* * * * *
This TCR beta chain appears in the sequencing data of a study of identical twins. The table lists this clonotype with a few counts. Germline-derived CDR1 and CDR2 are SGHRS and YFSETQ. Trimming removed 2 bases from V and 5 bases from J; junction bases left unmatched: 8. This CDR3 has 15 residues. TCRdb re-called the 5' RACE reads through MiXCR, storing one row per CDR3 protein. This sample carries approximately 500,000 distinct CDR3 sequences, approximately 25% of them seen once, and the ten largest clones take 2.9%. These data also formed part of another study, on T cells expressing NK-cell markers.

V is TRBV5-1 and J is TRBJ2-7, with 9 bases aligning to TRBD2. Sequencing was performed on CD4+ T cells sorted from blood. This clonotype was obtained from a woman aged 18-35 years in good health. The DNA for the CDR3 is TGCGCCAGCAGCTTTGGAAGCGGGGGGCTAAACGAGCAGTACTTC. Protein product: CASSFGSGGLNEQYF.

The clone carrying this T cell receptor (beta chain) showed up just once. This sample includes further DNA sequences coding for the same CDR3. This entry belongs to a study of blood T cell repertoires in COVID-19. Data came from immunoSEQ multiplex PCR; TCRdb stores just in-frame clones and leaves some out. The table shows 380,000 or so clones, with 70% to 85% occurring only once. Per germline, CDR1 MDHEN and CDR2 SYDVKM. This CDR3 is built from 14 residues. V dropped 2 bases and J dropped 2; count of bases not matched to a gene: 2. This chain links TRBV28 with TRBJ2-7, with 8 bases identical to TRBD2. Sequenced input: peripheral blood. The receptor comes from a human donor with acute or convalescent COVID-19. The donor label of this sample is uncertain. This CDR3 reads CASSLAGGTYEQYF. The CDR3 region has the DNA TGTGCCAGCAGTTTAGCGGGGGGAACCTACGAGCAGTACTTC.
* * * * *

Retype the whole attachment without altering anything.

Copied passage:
This TCR beta chain appears in the sequencing data of a study of identical twins. The table lists this clonotype with a few counts. Germline-derived CDR1 and CDR2 are SGHRS and YFSETQ. Trimming removed 2 bases from V and 5 bases from J; junction bases left unmatched: 8. This CDR3 has 15 residues. TCRdb re-called the 5' RACE reads through MiXCR, storing one row per CDR3 protein. This sample carries approximately 500,000 distinct CDR3 sequences, approximately 25% of them seen once, and the ten largest clones take 2.9%. These data also formed part of another study, on T cells expressing NK-cell markers.

V is TRBV5-1 and J is TRBJ2-7, with 9 bases aligning to TRBD2. Sequencing was performed on CD4+ T cells sorted from blood. This clonotype was obtained from a woman aged 18-35 years in good health. The DNA for the CDR3 is TGCGCCAGCAGCTTTGGAAGCGGGGGGCTAAACGAGCAGTACTTC. Protein product: CASSFGSGGLNEQYF.

The clone carrying this T cell receptor (beta chain) showed up just once. This sample includes further DNA sequences coding for the same CDR3. This entry belongs to a study of blood T cell repertoires in COVID-19. Data came from immunoSEQ multiplex PCR; TCRdb stores just in-frame clones and leaves some out. The table shows 380,000 or so clones, with 70% to 85% occurring only once. Per germline, CDR1 MDHEN and CDR2 SYDVKM. This CDR3 is built from 14 residues. V dropped 2 bases and J dropped 2; count of bases not matched to a gene: 2. This chain links TRBV28 with TRBJ2-7, with 8 bases identical to TRBD2. Sequenced input: peripheral blood. The receptor comes from a human donor with acute or convalescent COVID-19. The donor label of this sample is uncertain. This CDR3 reads CASSLAGGTYEQYF. The CDR3 region has the DNA TGTGCCAGCAGTTTAGCGGGGGGAACCTACGAGCAGTACTTC.